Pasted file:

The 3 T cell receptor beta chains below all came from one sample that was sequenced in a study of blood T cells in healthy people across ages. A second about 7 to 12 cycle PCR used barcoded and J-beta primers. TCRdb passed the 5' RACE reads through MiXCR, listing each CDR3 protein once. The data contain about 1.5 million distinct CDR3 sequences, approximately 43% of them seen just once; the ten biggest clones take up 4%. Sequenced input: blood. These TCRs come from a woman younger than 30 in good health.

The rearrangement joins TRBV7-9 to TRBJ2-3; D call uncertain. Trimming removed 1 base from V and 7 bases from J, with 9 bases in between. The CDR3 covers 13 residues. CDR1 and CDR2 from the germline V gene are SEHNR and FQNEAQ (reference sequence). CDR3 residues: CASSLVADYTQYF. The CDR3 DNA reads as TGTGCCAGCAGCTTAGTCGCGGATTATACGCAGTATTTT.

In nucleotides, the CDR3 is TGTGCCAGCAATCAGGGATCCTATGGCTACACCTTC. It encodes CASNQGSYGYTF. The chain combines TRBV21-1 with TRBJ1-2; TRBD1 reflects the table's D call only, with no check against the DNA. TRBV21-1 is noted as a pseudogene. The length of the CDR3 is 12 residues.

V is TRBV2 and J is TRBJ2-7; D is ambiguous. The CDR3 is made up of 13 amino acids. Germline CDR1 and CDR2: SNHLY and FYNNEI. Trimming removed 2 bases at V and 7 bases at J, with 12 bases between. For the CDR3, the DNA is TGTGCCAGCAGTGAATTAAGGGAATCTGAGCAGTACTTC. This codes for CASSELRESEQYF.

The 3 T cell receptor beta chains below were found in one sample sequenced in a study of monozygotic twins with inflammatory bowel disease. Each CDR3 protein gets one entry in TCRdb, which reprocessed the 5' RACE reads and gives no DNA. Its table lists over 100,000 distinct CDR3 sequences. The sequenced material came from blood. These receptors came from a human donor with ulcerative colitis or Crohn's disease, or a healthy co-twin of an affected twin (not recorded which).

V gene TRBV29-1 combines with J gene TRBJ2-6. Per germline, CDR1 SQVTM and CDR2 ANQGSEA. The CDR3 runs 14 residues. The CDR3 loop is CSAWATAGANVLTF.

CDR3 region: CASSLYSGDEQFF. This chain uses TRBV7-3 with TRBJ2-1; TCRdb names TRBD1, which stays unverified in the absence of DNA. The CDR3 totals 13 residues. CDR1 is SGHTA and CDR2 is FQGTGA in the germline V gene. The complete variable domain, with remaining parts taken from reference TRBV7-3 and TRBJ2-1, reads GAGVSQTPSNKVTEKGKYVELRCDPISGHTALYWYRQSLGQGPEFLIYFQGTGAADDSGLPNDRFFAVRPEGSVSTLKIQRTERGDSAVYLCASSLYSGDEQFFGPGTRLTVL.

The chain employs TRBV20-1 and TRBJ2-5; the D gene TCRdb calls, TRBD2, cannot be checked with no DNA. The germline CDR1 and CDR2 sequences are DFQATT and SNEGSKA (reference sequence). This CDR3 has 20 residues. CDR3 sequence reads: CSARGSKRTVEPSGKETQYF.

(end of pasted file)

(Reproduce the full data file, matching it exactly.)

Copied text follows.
The 3 T cell receptor beta chains below all came from one sample that was sequenced in a study of blood T cells in healthy people across ages. A second about 7 to 12 cycle PCR used barcoded and J-beta primers. TCRdb passed the 5' RACE reads through MiXCR, listing each CDR3 protein once. The data contain about 1.5 million distinct CDR3 sequences, approximately 43% of them seen just once; the ten biggest clones take up 4%. Sequenced input: blood. These TCRs come from a woman younger than 30 in good health.

The rearrangement joins TRBV7-9 to TRBJ2-3; D call uncertain. Trimming removed 1 base from V and 7 bases from J, with 9 bases in between. The CDR3 covers 13 residues. CDR1 and CDR2 from the germline V gene are SEHNR and FQNEAQ (reference sequence). CDR3 residues: CASSLVADYTQYF. The CDR3 DNA reads as TGTGCCAGCAGCTTAGTCGCGGATTATACGCAGTATTTT.

In nucleotides, the CDR3 is TGTGCCAGCAATCAGGGATCCTATGGCTACACCTTC. It encodes CASNQGSYGYTF. The chain combines TRBV21-1 with TRBJ1-2; TRBD1 reflects the table's D call only, with no check against the DNA. TRBV21-1 is noted as a pseudogene. The length of the CDR3 is 12 residues.

V is TRBV2 and J is TRBJ2-7; D is ambiguous. The CDR3 is made up of 13 amino acids. Germline CDR1 and CDR2: SNHLY and FYNNEI. Trimming removed 2 bases at V and 7 bases at J, with 12 bases between. For the CDR3, the DNA is TGTGCCAGCAGTGAATTAAGGGAATCTGAGCAGTACTTC. This codes for CASSELRESEQYF.

The 3 T cell receptor beta chains below were found in one sample sequenced in a study of monozygotic twins with inflammatory bowel disease. Each CDR3 protein gets one entry in TCRdb, which reprocessed the 5' RACE reads and gives no DNA. Its table lists over 100,000 distinct CDR3 sequences. The sequenced material came from blood. These receptors came from a human donor with ulcerative colitis or Crohn's disease, or a healthy co-twin of an affected twin (not recorded which).

V gene TRBV29-1 combines with J gene TRBJ2-6. Per germline, CDR1 SQVTM and CDR2 ANQGSEA. The CDR3 runs 14 residues. The CDR3 loop is CSAWATAGANVLTF.

CDR3 region: CASSLYSGDEQFF. This chain uses TRBV7-3 with TRBJ2-1; TCRdb names TRBD1, which stays unverified in the absence of DNA. The CDR3 totals 13 residues. CDR1 is SGHTA and CDR2 is FQGTGA in the germline V gene. The complete variable domain, with remaining parts taken from reference TRBV7-3 and TRBJ2-1, reads GAGVSQTPSNKVTEKGKYVELRCDPISGHTALYWYRQSLGQGPEFLIYFQGTGAADDSGLPNDRFFAVRPEGSVSTLKIQRTERGDSAVYLCASSLYSGDEQFFGPGTRLTVL.

The chain employs TRBV20-1 and TRBJ2-5; the D gene TCRdb calls, TRBD2, cannot be checked with no DNA. The germline CDR1 and CDR2 sequences are DFQATT and SNEGSKA (reference sequence). This CDR3 has 20 residues. CDR3 sequence reads: CSARGSKRTVEPSGKETQYF.